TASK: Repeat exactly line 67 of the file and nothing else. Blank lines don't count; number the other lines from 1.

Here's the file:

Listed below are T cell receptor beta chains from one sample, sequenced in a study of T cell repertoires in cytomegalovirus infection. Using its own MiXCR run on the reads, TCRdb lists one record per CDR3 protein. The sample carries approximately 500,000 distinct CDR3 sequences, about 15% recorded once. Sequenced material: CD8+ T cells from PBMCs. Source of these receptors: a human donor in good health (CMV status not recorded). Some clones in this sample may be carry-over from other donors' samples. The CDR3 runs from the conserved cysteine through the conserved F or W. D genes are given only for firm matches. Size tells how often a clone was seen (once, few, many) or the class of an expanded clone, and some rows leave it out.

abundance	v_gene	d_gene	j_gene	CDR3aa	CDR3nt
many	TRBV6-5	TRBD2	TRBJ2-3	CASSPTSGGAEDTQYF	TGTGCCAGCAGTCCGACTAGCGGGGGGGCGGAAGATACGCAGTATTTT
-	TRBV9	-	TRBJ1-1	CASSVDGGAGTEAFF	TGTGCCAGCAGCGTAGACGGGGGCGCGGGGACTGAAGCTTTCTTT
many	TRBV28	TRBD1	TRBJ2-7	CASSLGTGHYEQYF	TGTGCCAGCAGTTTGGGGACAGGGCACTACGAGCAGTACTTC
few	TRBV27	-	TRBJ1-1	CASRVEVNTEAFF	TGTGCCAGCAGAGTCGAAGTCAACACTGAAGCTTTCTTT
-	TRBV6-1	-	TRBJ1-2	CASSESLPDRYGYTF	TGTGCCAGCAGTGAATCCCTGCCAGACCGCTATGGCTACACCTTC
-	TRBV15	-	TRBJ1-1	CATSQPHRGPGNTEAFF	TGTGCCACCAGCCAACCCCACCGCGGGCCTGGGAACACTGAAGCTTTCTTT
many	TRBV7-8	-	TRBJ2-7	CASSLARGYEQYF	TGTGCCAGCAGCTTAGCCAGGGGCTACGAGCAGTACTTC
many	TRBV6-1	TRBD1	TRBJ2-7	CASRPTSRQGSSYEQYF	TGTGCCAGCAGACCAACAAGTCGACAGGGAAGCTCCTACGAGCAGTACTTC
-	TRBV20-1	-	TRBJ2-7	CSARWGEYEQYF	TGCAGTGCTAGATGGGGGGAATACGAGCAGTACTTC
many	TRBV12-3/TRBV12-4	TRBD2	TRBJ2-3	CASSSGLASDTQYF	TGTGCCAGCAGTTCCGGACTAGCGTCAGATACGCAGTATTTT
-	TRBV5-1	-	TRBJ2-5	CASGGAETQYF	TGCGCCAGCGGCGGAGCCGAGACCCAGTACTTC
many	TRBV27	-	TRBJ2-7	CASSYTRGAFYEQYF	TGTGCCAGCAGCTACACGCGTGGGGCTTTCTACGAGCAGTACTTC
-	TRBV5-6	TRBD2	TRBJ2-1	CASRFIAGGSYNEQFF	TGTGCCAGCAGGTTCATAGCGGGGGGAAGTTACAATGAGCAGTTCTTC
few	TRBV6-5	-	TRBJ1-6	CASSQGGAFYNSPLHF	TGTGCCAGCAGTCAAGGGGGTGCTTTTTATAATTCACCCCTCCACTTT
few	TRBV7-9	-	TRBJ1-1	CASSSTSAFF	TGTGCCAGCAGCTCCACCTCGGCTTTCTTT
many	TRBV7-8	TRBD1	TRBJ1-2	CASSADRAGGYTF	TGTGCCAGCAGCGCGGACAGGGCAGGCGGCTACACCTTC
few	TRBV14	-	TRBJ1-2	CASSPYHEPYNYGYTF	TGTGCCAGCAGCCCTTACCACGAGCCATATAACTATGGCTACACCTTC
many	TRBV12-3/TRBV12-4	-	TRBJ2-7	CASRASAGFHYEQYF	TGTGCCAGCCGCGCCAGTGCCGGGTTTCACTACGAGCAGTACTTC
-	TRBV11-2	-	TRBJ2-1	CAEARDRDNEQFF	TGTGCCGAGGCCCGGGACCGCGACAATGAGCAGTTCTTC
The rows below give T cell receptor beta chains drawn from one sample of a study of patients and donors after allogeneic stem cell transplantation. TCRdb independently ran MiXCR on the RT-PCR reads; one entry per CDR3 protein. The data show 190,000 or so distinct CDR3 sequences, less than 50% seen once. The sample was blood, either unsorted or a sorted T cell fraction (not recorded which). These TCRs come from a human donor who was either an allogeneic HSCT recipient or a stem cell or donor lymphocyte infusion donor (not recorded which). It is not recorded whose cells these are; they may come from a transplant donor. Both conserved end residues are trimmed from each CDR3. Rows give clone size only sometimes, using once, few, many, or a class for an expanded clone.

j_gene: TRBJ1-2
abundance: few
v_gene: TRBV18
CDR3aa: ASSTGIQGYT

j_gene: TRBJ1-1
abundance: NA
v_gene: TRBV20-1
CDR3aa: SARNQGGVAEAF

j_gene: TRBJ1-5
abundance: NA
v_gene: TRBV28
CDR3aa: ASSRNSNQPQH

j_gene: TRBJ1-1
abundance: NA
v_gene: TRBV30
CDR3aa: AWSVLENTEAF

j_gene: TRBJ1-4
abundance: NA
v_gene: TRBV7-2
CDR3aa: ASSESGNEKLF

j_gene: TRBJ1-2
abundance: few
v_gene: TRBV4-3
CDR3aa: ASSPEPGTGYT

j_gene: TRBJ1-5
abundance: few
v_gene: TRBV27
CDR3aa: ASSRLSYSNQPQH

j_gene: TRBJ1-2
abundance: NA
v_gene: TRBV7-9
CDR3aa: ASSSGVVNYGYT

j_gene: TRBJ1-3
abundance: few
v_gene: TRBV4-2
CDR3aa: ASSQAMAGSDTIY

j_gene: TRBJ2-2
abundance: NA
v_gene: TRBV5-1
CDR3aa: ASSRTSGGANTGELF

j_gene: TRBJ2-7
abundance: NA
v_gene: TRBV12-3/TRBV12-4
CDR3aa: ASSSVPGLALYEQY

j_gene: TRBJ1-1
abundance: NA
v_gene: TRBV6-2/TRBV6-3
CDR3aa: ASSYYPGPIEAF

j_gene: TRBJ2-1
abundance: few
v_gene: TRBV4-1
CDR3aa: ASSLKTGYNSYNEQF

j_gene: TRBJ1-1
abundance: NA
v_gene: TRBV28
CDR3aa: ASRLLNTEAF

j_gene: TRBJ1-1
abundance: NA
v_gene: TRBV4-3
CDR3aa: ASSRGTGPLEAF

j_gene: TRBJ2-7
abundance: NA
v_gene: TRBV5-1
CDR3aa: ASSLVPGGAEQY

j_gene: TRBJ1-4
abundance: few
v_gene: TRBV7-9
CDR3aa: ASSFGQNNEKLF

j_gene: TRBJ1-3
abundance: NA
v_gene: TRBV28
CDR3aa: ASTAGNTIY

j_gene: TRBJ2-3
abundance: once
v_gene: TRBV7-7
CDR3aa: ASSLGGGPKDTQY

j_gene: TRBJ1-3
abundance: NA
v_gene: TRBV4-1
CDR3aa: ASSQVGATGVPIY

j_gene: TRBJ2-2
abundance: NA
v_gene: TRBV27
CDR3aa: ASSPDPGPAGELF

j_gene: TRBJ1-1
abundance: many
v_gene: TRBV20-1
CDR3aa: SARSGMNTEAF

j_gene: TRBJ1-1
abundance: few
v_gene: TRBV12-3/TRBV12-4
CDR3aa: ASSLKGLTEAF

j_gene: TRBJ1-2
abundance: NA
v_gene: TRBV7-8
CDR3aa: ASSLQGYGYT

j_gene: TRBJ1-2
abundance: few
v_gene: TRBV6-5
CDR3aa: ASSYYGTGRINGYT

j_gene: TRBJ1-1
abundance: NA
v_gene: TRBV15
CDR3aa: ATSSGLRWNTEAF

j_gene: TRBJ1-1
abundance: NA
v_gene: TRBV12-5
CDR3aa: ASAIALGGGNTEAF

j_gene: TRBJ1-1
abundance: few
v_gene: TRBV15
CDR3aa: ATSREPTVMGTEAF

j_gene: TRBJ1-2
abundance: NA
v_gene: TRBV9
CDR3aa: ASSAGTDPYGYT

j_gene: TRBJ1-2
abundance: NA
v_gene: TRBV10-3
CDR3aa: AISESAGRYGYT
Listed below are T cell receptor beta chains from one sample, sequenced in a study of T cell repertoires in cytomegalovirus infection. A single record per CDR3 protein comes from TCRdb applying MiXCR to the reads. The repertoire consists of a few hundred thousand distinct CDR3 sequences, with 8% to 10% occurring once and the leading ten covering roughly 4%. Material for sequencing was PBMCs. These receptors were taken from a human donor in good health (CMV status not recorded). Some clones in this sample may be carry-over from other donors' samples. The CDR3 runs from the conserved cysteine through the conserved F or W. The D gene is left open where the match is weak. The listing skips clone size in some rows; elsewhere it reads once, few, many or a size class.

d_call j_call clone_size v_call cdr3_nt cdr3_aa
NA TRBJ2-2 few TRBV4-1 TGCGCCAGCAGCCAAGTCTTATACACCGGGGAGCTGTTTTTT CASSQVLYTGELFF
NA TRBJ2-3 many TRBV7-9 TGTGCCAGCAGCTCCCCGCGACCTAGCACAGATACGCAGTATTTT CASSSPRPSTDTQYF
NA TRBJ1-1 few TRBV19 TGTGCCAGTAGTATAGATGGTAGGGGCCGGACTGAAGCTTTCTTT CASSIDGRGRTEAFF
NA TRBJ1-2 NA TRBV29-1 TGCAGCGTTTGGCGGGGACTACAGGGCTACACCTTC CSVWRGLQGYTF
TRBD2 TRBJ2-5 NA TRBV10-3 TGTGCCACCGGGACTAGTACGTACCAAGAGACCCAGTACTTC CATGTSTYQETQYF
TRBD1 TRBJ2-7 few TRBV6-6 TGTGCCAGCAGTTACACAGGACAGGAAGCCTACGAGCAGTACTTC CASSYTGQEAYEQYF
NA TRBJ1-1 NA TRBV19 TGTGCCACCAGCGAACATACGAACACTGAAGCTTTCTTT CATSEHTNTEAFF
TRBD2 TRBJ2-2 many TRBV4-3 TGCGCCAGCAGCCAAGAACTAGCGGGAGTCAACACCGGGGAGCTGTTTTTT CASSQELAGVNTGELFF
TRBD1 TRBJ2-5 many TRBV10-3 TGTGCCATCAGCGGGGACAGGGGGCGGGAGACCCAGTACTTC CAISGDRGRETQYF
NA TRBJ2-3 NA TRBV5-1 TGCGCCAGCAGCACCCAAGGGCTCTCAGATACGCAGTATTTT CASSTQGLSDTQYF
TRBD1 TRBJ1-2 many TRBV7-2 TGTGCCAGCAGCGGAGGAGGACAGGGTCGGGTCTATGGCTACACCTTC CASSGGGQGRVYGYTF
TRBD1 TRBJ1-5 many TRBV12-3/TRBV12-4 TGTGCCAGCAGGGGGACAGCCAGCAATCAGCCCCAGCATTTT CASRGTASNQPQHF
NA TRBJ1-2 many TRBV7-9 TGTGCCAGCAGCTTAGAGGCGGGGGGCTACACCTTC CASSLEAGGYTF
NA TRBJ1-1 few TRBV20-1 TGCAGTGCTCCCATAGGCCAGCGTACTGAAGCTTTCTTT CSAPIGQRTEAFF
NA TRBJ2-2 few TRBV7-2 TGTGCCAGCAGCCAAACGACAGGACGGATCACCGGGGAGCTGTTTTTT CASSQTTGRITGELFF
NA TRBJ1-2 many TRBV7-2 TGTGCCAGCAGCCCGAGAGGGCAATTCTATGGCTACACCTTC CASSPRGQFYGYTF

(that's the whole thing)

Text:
j_gene: TRBJ1-1